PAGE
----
Wendy and I feel so blessed to live a community this size (roughly 10,000) that has such great cultural offerings. Last night we ventured out to the gorgeous, historic Pella Opera House to watch National Players touring production of To Kill a Mockingbird. The wandering troupe of 10 players had performed Shakespeare’s The Tempest in the morning to a house full of students, and exposing many to their first experience with live Shakespeare.
It had been many years since Wendy or I had ready or watched Harper Lee’s classic story of racial injustice. The National Players production was a great way to refresh our memories of the incredible story. We loved the production and our post show discussion raised three great take aways…
You don’t need a lot of window dressing. While we all love our Broadway extravaganzas, the truth is that great theatre requires very little spectacle. National Players had ten chairs, a few moving set pieces, and two pillars at the back of the stage. Yet, their performance effortlessly took our imaginations to a front porch, a courtroom, and a country road.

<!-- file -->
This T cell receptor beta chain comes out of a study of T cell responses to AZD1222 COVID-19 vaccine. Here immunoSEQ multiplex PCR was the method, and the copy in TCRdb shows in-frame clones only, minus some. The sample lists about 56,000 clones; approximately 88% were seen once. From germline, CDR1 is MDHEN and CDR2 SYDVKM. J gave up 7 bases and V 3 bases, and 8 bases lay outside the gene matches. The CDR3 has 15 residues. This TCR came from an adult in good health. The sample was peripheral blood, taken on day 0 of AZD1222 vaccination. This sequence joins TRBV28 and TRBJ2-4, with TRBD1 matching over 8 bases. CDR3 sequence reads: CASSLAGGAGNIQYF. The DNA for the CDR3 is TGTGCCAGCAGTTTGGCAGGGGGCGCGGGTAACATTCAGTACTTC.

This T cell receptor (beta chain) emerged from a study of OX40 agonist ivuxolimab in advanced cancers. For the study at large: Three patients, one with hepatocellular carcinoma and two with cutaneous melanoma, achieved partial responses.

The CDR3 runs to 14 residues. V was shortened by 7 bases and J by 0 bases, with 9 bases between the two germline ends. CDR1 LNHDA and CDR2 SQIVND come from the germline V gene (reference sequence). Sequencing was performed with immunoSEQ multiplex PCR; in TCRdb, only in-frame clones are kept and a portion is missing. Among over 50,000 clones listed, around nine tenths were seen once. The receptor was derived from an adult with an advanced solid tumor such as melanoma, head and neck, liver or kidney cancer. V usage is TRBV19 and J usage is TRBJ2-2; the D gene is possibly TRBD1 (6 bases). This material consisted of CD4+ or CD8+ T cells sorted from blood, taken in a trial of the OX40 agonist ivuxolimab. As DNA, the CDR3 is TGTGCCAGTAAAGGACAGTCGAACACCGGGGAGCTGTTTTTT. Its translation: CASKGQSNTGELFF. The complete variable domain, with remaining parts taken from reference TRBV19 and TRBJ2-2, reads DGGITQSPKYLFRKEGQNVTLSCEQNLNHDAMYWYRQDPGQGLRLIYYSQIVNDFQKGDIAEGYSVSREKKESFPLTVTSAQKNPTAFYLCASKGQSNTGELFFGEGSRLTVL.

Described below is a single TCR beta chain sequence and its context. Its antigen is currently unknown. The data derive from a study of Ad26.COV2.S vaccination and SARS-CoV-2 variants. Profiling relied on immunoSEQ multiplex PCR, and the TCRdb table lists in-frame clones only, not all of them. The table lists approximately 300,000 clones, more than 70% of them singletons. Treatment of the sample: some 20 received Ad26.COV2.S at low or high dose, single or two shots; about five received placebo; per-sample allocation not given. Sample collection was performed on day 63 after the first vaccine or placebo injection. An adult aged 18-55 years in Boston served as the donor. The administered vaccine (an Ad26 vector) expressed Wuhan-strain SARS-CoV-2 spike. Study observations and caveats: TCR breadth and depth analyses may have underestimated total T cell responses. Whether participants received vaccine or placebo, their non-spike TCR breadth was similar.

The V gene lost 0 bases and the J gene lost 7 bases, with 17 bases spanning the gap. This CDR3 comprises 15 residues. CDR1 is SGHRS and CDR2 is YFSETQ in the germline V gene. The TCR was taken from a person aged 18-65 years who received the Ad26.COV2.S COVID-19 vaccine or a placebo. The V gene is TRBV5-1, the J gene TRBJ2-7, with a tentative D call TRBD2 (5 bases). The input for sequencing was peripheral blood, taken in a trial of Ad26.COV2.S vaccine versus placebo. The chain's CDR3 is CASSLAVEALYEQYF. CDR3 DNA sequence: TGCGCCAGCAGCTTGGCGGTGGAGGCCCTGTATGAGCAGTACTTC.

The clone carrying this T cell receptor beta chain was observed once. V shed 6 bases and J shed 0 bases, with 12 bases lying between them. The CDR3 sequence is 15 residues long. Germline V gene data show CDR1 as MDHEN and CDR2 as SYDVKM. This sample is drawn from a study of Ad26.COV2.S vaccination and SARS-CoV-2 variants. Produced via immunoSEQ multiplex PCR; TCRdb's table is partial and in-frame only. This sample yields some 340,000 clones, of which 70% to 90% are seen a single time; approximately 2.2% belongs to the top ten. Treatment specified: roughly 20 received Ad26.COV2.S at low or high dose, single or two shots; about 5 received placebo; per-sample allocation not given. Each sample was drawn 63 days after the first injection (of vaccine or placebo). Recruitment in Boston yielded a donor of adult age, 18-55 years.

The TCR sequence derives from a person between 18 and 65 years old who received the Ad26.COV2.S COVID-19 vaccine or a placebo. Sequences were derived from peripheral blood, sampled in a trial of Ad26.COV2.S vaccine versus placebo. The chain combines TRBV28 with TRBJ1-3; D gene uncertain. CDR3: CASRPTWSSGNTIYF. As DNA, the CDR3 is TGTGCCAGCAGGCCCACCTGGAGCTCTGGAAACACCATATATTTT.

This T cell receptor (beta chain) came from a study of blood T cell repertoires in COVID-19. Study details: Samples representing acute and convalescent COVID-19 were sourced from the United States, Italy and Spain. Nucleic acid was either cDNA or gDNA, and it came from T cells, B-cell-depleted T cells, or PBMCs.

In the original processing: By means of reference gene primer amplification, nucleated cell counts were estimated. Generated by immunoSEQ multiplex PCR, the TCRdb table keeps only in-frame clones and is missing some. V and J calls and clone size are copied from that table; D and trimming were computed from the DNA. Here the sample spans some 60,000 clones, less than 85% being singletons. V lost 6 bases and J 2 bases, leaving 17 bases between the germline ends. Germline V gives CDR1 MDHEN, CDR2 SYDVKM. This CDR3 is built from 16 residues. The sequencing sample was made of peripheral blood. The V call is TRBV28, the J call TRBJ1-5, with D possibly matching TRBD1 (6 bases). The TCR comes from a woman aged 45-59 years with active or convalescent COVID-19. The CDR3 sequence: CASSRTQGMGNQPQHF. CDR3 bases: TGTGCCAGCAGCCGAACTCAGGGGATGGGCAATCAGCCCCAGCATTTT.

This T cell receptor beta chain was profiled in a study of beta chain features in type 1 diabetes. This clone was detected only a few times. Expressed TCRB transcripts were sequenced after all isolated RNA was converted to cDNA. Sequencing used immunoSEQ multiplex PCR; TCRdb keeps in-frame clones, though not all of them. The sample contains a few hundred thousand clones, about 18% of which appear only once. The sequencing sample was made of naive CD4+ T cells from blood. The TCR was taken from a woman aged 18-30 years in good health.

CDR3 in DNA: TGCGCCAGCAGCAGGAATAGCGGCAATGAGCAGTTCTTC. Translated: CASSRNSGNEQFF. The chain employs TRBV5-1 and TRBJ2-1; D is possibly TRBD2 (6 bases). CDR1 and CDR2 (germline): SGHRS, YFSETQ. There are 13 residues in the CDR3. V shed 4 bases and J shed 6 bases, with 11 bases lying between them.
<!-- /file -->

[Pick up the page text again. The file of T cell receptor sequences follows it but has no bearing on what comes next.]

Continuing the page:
Transitions, transitions, transitions. I am convinced more than ever that one of the crucial details between great theatre and mediocre theatre is in the scene changes. For scene changes, the National Players cast sang a cappella versions of spirituals that both kept us in the period of the play while entertaining us as they moved the set pieces around. The changes were seamless. Rather than being an interruption to the action of the story, they became enjoyable bridges.